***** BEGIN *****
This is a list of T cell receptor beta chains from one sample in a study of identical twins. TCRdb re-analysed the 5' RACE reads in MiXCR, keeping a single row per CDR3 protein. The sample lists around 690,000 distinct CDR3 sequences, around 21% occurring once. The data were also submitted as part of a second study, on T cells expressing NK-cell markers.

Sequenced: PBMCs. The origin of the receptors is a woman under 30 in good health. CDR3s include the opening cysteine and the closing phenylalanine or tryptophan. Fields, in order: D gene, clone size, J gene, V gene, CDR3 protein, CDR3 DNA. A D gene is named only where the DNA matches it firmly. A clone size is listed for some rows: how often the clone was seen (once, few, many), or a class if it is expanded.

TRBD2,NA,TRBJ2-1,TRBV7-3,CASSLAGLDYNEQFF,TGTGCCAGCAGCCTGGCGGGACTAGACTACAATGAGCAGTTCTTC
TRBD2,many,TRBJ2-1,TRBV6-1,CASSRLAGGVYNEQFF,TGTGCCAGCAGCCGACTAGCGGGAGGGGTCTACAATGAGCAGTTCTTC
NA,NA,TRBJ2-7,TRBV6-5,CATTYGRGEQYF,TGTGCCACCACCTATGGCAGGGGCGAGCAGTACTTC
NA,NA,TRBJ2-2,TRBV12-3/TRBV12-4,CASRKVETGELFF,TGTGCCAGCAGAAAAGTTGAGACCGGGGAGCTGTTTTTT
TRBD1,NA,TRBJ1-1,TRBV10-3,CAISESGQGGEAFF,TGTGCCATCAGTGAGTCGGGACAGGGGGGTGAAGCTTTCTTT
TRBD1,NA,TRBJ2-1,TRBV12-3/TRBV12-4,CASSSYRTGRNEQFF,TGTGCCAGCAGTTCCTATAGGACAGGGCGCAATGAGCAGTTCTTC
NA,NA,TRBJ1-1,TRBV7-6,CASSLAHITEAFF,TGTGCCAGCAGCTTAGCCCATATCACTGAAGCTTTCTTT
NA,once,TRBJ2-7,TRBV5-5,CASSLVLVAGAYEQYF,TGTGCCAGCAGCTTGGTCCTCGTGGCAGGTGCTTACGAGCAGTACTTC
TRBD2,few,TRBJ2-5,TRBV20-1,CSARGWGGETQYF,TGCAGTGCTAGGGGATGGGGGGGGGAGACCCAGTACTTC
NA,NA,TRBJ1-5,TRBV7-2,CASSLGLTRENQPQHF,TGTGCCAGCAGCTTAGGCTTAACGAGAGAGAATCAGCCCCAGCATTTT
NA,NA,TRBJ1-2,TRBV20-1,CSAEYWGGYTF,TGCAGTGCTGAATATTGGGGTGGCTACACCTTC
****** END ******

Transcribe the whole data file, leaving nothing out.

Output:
This is a list of T cell receptor beta chains from one sample in a study of identical twins. TCRdb re-analysed the 5' RACE reads in MiXCR, keeping a single row per CDR3 protein. The sample lists around 690,000 distinct CDR3 sequences, around 21% occurring once. The data were also submitted as part of a second study, on T cells expressing NK-cell markers.

Sequenced: PBMCs. The origin of the receptors is a woman under 30 in good health. CDR3s include the opening cysteine and the closing phenylalanine or tryptophan. Fields, in order: D gene, clone size, J gene, V gene, CDR3 protein, CDR3 DNA. A D gene is named only where the DNA matches it firmly. A clone size is listed for some rows: how often the clone was seen (once, few, many), or a class if it is expanded.

TRBD2,NA,TRBJ2-1,TRBV7-3,CASSLAGLDYNEQFF,TGTGCCAGCAGCCTGGCGGGACTAGACTACAATGAGCAGTTCTTC
TRBD2,many,TRBJ2-1,TRBV6-1,CASSRLAGGVYNEQFF,TGTGCCAGCAGCCGACTAGCGGGAGGGGTCTACAATGAGCAGTTCTTC
NA,NA,TRBJ2-7,TRBV6-5,CATTYGRGEQYF,TGTGCCACCACCTATGGCAGGGGCGAGCAGTACTTC
NA,NA,TRBJ2-2,TRBV12-3/TRBV12-4,CASRKVETGELFF,TGTGCCAGCAGAAAAGTTGAGACCGGGGAGCTGTTTTTT
TRBD1,NA,TRBJ1-1,TRBV10-3,CAISESGQGGEAFF,TGTGCCATCAGTGAGTCGGGACAGGGGGGTGAAGCTTTCTTT
TRBD1,NA,TRBJ2-1,TRBV12-3/TRBV12-4,CASSSYRTGRNEQFF,TGTGCCAGCAGTTCCTATAGGACAGGGCGCAATGAGCAGTTCTTC
NA,NA,TRBJ1-1,TRBV7-6,CASSLAHITEAFF,TGTGCCAGCAGCTTAGCCCATATCACTGAAGCTTTCTTT
NA,once,TRBJ2-7,TRBV5-5,CASSLVLVAGAYEQYF,TGTGCCAGCAGCTTGGTCCTCGTGGCAGGTGCTTACGAGCAGTACTTC
TRBD2,few,TRBJ2-5,TRBV20-1,CSARGWGGETQYF,TGCAGTGCTAGGGGATGGGGGGGGGAGACCCAGTACTTC
NA,NA,TRBJ1-5,TRBV7-2,CASSLGLTRENQPQHF,TGTGCCAGCAGCTTAGGCTTAACGAGAGAGAATCAGCCCCAGCATTTT
NA,NA,TRBJ1-2,TRBV20-1,CSAEYWGGYTF,TGCAGTGCTGAATATTGGGGTGGCTACACCTTC